The Meadow Club holds a certain historic significance in the game of golf, as it is the site of the first Dr. AlisterMacKenzie design on North American soil. After the Meadow Club design, the likes of Augusta National, Cypress Point Club, Crystal Downs, and Pasatiempo among many others, arose as some of the most spectacular golf courses in the United States. Meadow Club came before all those masterpieces, and between the years of 1999 and 2010, the club undertook the MacKenzieSignature Program to restore the original design of 1927. Dr. MacKenzie is one of the greatest architects to ever put his name to a golf course, and Meadow Club is where the legacy all began in the United States.
In all honesty, Meadow Club was my first time getting to see a MacKenzie design. I wasn’t entirely sure what to expect. I hadn’t heard of Meadow Club before this Nor Cal trip, but one of my travel buddies suggested we make the drive up to Fairfax to see it. I had obviously heard of all of MacKenzie’s other courses, and have seen all the pictures of the undulating greens and distinct bunker shapes, but I wasn’t sure what I was in store for. Heck, I had even read the book, Golf Architecture by Dr. Alister MacKenzie, where he was able to discuss some of his architecture methods.
During the MacKenzie Signature Program, Meadow Club underwent some massive tree removal. It was interesting to seeold pictures in the pro shop of the layout beforehand, compared to an almost bare layout now. It was always a priority to tell your membership in years past that you had planted such and such number of trees at your year-end meetings. It looked good to the membership, and it looked like you were giving back some to the environment. Now, courses are running into situations like Meadow Club did, where they had planted so many trees that they had gotten so far away from their original design, that it was time to get back to it. I know a lot of courses here in the Midwest have look to cut down more trees, not just for original design purposes, but to help with maintenance during the fall leaves season.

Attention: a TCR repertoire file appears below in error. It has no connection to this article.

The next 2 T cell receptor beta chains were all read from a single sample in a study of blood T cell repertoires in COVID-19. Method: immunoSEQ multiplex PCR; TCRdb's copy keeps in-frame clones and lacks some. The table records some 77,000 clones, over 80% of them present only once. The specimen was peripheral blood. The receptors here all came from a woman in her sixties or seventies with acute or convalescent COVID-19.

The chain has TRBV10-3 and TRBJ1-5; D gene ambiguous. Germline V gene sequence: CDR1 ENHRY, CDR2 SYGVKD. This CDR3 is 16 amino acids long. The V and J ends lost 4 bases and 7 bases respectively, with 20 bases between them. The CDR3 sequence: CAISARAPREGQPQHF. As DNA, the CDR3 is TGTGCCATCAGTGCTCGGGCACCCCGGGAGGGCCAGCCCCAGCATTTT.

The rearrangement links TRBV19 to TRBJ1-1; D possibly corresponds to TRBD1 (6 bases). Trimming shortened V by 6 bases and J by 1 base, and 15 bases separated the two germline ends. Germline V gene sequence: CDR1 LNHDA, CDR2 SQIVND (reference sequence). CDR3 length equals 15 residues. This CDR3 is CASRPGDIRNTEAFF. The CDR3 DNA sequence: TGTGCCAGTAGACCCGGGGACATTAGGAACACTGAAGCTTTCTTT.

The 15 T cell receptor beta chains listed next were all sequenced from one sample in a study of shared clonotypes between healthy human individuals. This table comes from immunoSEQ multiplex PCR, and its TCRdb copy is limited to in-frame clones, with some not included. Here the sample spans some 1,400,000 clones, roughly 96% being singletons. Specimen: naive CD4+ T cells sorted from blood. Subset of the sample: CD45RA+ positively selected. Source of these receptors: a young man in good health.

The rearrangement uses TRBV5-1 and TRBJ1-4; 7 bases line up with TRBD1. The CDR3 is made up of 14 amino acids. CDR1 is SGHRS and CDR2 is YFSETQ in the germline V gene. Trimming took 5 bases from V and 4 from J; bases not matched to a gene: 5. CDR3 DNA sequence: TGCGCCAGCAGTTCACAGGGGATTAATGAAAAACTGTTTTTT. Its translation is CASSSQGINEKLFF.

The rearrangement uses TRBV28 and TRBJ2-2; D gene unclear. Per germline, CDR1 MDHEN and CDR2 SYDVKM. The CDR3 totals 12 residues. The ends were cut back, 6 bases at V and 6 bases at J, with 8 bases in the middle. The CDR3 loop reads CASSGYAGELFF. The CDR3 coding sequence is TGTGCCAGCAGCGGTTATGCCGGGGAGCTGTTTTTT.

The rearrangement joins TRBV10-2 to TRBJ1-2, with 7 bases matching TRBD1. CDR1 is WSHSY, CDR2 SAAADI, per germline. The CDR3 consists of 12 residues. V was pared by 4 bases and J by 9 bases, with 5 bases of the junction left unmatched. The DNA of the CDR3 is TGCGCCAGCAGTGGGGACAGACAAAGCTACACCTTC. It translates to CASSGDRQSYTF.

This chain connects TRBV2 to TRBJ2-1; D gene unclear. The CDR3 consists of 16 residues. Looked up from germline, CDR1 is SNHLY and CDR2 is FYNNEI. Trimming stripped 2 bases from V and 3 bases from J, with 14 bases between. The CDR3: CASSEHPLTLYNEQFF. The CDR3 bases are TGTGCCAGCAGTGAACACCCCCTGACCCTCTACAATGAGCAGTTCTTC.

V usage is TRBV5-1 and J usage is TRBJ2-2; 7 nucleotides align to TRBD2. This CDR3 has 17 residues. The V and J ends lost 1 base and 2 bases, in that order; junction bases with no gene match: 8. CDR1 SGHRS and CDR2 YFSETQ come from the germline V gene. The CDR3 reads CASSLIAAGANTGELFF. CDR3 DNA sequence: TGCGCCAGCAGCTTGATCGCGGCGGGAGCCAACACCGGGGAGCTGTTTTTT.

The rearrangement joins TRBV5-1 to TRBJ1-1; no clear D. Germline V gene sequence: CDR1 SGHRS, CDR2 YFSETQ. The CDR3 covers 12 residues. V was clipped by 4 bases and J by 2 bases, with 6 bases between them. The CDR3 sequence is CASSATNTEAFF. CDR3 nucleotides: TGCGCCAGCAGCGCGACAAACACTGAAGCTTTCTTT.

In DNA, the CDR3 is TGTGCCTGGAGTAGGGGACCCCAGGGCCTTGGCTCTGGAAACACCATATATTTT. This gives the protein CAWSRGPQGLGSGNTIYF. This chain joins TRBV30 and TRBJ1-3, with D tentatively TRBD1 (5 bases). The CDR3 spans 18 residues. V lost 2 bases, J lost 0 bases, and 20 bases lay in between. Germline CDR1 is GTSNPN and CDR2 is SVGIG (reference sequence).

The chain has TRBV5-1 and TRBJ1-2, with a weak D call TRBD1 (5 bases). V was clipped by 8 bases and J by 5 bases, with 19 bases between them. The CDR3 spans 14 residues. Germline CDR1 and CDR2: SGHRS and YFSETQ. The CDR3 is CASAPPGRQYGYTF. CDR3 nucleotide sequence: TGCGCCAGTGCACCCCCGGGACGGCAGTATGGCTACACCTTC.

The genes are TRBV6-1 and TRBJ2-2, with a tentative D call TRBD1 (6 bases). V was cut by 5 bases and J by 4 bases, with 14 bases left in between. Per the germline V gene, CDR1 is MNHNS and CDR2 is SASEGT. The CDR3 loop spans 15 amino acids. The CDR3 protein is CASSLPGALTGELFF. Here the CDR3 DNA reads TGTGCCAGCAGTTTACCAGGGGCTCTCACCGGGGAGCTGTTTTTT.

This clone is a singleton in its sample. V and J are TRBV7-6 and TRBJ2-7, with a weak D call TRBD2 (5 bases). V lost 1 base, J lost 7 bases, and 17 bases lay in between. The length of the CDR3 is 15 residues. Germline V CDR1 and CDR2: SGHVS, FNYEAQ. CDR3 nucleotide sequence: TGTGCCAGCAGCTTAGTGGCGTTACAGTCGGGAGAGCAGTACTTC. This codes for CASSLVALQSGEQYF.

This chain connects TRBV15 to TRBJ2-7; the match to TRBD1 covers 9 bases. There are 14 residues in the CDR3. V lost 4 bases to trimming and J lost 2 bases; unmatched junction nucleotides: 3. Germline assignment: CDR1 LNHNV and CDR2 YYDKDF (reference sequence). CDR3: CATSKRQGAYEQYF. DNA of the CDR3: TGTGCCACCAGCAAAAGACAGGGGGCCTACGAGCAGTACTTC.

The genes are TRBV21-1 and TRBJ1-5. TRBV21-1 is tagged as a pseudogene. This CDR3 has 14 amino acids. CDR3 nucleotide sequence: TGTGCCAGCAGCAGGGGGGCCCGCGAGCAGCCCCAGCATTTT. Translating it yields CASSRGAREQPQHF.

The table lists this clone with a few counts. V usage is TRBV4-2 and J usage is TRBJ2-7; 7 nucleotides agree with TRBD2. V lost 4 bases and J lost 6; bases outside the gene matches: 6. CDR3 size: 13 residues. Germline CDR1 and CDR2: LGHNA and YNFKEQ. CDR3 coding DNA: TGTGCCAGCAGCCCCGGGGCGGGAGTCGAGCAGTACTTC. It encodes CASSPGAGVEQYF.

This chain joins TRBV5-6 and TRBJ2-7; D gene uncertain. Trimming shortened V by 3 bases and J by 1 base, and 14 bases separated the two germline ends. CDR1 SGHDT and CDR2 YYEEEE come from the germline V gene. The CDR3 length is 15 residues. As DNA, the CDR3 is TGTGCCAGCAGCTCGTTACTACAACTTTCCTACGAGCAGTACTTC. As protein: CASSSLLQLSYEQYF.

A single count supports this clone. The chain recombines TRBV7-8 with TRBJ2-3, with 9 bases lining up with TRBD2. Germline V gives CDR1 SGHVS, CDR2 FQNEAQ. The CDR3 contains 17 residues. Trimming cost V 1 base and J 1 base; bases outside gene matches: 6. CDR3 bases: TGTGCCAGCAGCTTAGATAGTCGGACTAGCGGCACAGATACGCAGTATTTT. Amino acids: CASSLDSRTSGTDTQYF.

Looking across the property I saw exactly what my eyes had desired. The distinctly shaped MacKenzie bunkers lurking in the distance. Standing on each tee they almost seemed to keep teasing you. All of them uniquely placed and uniquely shaped to challenge your driver, approach, and wedge game. The layout at Meadow Club was extremely fair. Maybe some of the most undulating greens I had ever played, but in a day where the winds rose above 30 mph, it never became unfair or too tricky. Going back to the original design, the player now has space without tree-lined fairways hindering a tee shot or approach. A player has space and open fairway to maneuver a tee shot or approach into a green. On occasion, you will take a line or two where you will not be able to see your ball land. There is plenty of opportunity to be aggressive off the tee, and if you do so confidently, you will be rewarded.
Like I said, I had never played Meadow Club before, so I don’t know exactly what it looked like before the renovations of1999-2010, but as I saw in pictures there was a vast change in the landscape, and it truly felt like I was playing an original design. One before modern advances. My first Dr. AlisterMacKenzie was all that I thought it would be. A simple, yet very effective layout that offers challenge, strategy, and reward. I highly recommend this stop for anyone in the area and for anyone who loves the golden age of golf design.
View from the tee on Hole 2
Hole 4 tee view
Hole 5, par 3. Hard to tell from here, but some serious slope off the front of that green
Approach to hole 6
Hole 8 par 3
Hole 15 par 5
Hole 17 approach. Another massive slope on the front of the green that will hinder all shots